Wednesday, January 28, 2015

On the Other Hand ...

"Your hand may be stilled, but your gift cannot be silenced if you refuse to let it be. The gift does not lie in your hands. I have hands, David. Hands that can make a scalpel sing. More than anything in my life I wanted to play, but I do not have the gift. I can play the notes, but I cannot make the music. You have performed Liszt, Rachmaninoff, Chopin. Even if you never do so again, you've already known a joy that I will never know as long as I live. Because the true gift is in your head and in your heart and in your soul. Now you can shut it off forever, or you can find new ways to share your gift with the world — through the baton, the classroom or the pen. As to these works, they're for you because you and the piano will always be as one."

Charles (David Ogden Stiers)

From time to time, MASH managed to enlighten its viewers. I always appreciated that, just as I appreciated the way that the West Wing did the same thing a couple of decades later.

MASH didn't do that all the time, though — which, I suppose, made those occasions when it did so much more special.

Thirty–five years ago tonight was one such occasion.

As usual, the story started with a bit of misdirection. Col. Potter (Harry Morgan) was tired of the complaints he received from the surgeons about the quality of the recreational activities at the 4077th so he appointed Hawkeye (Alan Alda) and B.J. (Mike Farrell) morale officers — whereupon they discovered how challenging it can be to boost a unit's morale.

Eventually, they decided on a clambake with fresh seafood. Klinger was drafted to pick up the seafood and bring it back to camp.

Charles (David Ogden Stiers) had no problems with morale. He had just completed some rather tricky surgery on a young man who had suffered a serious wound to his leg and was pleased with the results. By taking grafts from the young man's right hand, he was able to save the leg with minimal loss of dexterity to the hand. He would be able to walk. That was the bottom line, the big picture.

Just one problem, though. The young man (James Stephens) had been a concert pianist in civilian life, and he had planned to resume his career when his military service was over. Walking was unimportant to him compared to having 10 nimble fingers to play the piano.

When music–loving Charles learned the truth, he was determined to motivate the young man to continue his career, and he gave him a composition by Maurice Ravel that had been commissioned by a man named Paul Wittgenstein, whose right arm was amputated in World War I. Wittgenstein, too, was a pianist, and the pieces he commissioned were written for the left hand. Few composers would accept such a challenge, Charles told the young man — although, in fact, several of the most prominent composers of Wittgenstein's day did accept the challenge.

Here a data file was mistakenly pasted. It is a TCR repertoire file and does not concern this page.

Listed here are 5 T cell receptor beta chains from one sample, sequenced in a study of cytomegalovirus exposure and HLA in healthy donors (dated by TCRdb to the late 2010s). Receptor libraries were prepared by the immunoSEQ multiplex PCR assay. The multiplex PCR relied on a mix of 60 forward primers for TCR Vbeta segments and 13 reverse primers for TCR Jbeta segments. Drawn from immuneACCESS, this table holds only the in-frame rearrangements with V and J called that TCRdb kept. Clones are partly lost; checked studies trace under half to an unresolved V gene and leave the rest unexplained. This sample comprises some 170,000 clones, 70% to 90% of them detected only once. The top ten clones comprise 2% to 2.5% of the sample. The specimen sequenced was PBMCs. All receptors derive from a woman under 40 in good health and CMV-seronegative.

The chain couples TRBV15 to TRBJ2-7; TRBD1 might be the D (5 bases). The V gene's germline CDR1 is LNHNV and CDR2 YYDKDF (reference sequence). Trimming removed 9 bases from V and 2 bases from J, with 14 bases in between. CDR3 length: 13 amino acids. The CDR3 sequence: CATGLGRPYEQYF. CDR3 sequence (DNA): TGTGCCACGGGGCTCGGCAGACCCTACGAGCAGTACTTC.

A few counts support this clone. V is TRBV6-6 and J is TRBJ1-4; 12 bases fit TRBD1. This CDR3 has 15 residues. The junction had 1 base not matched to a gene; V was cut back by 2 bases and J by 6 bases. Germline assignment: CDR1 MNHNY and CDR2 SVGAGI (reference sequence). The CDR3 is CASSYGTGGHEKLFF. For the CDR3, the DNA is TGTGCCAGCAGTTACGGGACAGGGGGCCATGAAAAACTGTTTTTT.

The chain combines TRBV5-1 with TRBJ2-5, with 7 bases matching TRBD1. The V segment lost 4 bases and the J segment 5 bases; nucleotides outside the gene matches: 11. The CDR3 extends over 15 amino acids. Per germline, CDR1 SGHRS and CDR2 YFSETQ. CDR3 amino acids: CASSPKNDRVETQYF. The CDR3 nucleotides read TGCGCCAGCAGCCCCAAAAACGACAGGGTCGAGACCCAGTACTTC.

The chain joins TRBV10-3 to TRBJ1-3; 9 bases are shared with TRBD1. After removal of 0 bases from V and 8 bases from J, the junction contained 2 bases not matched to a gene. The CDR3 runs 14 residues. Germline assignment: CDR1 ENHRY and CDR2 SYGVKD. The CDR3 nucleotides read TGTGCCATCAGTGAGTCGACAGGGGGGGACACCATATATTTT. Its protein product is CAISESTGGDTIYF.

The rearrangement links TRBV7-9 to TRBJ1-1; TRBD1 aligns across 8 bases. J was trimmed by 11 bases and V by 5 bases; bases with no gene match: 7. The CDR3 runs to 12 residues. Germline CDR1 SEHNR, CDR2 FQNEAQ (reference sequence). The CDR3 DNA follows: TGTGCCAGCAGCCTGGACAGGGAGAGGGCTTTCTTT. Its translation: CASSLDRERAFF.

Charles didn't tell the young man (and the viewing audience) the whole story. Wittgenstein didn't perform every piece he received, but he retained exclusive lifetime performance rights to them; after he was dead or no longer performing publicly, he wanted the pieces to be available for others.

He died nearly eight years after the end of the Korean War so I have long wondered exactly how Charles was able to acquire the sheet music. Perhaps that is part of the Wittgenstein story with which I am not familiar. Perhaps the Ravel piece was available because Wittgenstein had performed it in public — or perhaps Ravel retained certain contractual rights on most — but not all — of the compositions he commissioned.

Personally, I find that hard to believe because Wittgenstein himself wrote to a colleague before the U.S. started sending troops to Korea, "You don't build a house just so that someone else can live in it. I commissioned and paid for the works, the whole idea was mine. ... But those works to which I still have the exclusive performance rights are to remain mine as long as I still perform in public; that's only right and fair. Once I am dead or no longer give concerts, then the works will be available to everyone because I have no wish for them to gather dust in libraries to the detriment of the composer."

That suggests to me that Wittgenstein saw to it that every piece he commissioned was exclusively his as long as he continued to perform. So the writers for MASH were mistaken. In reality, Charles could only tell the young man about the pieces. He wouldn't have been able to share the physical sheet music with him.

But that wouldn't have made the story as effective, would it?

I give the writers for MASH high marks for attempting to enlighten their audience on this night 35 years ago. They took what they probably considered poetic license in their treatment of Wittgenstein and his commissioned compositions. Ravel's name probably carried the most weight at the time, his "Bolero" having been used in the movie "10" a few months earlier.

Poetic license. That isn't how I see it. If the writers knowingly fictionalized their account, they crossed an ethical line. They should have clearly labeled the product they wished to sell.